Taylor: Yes. What we did was upcycle foam blocks from Marco foam, joined them together, cut the shape, then on the side we lay out a piece of fibreglass, placed the butts on it and we have a press to make them into the layer. Then we are left with the sheets which we place on the recessed foam and then double two ounce glass top and bottom. Because the cigarette butts are plastic fibres, the resin and fibreglass absorbs them and the butts becomes part of the fibreglass. They are now actually structural rather than before just being in there. We think this makes them stronger than most boards, certainly little bit heavier, but with the retro trend and shapes that we’re replicating that doesn’t matter too much. Who knows they maybe lighter than some people are used to.
So this board surfs but primarily you are using it as an instrument to engage people in conversations about the environment?
Taylor: With my design background I like to emphasise functional arts. I think what this piece does not only helps people reflect on what’s happening in the environment, as all of the cigarettes were picked off the beach in Los Angeles, but pushes us to think how we can make things that also work. I think it’s important that it’s also functional and takes it back to surfing, so hopefully some good surfers can do some fun stuff on it.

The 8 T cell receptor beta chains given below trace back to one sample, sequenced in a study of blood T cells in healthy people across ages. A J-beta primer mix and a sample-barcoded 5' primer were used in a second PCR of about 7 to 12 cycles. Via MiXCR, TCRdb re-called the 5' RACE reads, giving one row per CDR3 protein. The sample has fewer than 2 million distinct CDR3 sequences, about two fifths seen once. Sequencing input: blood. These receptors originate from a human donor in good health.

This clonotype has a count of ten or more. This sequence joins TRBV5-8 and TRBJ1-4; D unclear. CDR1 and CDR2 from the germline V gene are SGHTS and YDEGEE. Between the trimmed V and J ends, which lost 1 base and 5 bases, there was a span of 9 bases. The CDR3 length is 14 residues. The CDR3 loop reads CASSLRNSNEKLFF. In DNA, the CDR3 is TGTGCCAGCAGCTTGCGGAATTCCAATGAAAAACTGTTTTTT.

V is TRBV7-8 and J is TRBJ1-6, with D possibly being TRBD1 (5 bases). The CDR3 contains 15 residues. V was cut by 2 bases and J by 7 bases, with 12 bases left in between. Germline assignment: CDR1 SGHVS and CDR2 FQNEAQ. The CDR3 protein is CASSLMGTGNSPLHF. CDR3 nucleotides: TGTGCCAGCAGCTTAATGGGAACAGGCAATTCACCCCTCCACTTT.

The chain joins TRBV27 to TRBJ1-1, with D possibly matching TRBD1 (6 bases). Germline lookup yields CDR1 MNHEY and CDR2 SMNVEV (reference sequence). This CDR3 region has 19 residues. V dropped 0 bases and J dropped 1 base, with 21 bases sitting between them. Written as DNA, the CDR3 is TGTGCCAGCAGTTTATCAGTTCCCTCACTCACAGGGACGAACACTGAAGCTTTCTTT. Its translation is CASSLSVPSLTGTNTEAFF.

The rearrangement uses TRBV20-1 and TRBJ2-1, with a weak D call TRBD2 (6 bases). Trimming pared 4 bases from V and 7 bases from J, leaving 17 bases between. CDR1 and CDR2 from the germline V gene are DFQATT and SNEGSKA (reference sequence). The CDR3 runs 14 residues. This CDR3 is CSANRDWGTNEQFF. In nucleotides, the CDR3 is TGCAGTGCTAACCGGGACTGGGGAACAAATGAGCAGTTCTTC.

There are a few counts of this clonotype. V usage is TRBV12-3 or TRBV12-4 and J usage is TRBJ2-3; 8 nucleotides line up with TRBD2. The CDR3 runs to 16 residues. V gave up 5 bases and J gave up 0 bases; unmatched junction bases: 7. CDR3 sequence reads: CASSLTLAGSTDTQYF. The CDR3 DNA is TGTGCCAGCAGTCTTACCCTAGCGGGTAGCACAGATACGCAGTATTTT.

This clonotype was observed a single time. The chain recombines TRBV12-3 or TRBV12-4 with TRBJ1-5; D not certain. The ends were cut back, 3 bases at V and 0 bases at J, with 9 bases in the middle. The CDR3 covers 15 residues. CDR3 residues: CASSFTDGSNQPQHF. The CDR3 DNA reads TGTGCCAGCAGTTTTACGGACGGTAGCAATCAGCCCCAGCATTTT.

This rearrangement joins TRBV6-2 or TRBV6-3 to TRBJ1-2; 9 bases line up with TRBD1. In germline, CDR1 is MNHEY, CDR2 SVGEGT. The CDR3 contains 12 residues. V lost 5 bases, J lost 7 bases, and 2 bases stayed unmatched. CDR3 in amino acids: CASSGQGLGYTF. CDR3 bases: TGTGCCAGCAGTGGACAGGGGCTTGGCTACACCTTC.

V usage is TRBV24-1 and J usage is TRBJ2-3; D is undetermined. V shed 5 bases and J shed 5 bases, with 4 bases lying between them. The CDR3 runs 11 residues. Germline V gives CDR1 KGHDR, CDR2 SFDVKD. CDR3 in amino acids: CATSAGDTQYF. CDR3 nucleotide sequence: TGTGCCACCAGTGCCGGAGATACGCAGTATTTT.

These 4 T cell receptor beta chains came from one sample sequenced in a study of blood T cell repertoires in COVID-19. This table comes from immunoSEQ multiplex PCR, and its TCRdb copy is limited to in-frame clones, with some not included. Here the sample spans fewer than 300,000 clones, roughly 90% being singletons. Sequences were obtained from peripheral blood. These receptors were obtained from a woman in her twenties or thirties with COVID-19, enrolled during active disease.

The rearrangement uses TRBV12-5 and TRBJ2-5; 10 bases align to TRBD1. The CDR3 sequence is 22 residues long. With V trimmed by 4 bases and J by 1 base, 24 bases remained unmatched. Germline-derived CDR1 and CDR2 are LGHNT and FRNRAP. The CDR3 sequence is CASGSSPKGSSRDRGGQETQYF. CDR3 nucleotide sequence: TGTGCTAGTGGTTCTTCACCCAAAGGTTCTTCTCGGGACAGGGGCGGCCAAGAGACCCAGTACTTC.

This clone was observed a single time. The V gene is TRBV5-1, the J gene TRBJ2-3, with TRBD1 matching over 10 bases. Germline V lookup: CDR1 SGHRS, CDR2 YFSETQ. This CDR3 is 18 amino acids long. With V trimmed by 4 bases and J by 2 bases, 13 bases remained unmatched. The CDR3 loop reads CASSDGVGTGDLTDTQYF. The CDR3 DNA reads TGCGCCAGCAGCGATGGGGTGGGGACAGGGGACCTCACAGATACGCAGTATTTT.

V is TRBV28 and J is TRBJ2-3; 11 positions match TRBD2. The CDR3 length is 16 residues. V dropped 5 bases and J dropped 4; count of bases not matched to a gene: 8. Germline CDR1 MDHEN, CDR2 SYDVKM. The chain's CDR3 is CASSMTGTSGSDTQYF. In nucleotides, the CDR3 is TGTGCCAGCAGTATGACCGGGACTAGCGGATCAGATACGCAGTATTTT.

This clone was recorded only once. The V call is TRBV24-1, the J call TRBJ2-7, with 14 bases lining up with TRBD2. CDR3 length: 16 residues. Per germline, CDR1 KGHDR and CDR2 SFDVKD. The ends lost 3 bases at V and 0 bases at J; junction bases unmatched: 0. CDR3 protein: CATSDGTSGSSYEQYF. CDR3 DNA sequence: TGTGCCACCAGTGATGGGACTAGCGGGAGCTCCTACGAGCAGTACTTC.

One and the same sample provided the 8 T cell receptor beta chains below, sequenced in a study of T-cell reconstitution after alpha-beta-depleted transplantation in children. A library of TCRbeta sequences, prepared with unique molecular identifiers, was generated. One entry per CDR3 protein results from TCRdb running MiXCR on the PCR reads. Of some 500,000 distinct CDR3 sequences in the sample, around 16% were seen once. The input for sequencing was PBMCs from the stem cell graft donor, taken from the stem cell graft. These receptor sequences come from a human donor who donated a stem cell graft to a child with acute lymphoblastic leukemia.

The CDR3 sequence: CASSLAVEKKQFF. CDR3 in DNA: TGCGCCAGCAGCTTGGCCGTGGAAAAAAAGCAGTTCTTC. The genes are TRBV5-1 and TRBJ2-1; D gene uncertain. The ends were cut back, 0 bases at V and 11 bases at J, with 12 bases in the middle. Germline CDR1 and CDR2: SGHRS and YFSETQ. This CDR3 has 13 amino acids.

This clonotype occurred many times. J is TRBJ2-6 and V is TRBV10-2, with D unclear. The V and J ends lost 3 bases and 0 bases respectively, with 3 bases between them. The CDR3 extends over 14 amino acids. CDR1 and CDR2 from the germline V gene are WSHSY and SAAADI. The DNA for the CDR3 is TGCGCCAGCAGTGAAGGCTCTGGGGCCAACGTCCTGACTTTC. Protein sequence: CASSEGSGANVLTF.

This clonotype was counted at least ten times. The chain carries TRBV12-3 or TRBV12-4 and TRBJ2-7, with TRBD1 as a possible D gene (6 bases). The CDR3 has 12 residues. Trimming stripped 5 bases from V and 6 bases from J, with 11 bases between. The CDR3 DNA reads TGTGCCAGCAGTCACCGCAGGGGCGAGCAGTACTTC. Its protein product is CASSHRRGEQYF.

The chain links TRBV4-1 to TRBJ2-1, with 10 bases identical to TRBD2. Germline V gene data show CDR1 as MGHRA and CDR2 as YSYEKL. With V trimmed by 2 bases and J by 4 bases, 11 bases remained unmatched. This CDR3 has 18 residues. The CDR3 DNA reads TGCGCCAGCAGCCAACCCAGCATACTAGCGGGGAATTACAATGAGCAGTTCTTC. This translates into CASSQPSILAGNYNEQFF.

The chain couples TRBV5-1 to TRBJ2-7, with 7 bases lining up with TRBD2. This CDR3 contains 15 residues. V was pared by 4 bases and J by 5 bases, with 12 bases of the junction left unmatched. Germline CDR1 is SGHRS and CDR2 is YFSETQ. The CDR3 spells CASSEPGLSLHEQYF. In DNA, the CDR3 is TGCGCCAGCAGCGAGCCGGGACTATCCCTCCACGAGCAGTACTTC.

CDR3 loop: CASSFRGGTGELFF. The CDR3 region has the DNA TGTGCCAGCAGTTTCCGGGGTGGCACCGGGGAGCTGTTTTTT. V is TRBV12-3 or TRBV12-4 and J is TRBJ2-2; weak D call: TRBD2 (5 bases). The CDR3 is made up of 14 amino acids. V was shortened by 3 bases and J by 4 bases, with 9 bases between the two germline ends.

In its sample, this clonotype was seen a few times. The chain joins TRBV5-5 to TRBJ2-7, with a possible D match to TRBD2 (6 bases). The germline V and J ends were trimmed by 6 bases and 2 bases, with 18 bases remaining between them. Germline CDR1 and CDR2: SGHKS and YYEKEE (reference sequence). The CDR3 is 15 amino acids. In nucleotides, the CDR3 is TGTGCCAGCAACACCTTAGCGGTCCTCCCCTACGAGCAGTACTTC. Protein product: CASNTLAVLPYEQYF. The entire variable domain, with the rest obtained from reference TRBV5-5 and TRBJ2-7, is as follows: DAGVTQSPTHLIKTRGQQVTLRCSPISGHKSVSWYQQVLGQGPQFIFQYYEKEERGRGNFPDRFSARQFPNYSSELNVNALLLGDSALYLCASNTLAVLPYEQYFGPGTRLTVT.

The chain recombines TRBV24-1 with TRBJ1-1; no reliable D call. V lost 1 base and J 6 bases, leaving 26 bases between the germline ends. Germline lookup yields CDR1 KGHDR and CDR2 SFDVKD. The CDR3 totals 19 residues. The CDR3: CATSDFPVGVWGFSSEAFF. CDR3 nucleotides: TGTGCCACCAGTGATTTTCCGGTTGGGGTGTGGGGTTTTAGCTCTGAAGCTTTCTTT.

Has it opened up any doors to people in high-powered positions who can direct change?
Ben: We took the cigarette surfboard into the state capital in California onWorld Oceans Day where we were invited to speak. We went around with a lot of other ocean conservationists and lobbied some of the politicians, Congress people and Senators that might not have been fully aligned with what we were doing. But once they saw the board in person it just clicked. They were like, “ We hate seeing cigarette butts on the beach and on the streets. This is obviously serious problem so maybe I will vote a certain way on the next bill.”
There are two bills currently in California that are being proposed to be put onto the ballot. One of them bans the sale of single use plastic filters used in cigarettes and the other bans smoking on beaches. So we really saw that day the power of the board itself being this visceral, moving piece to sway opinions.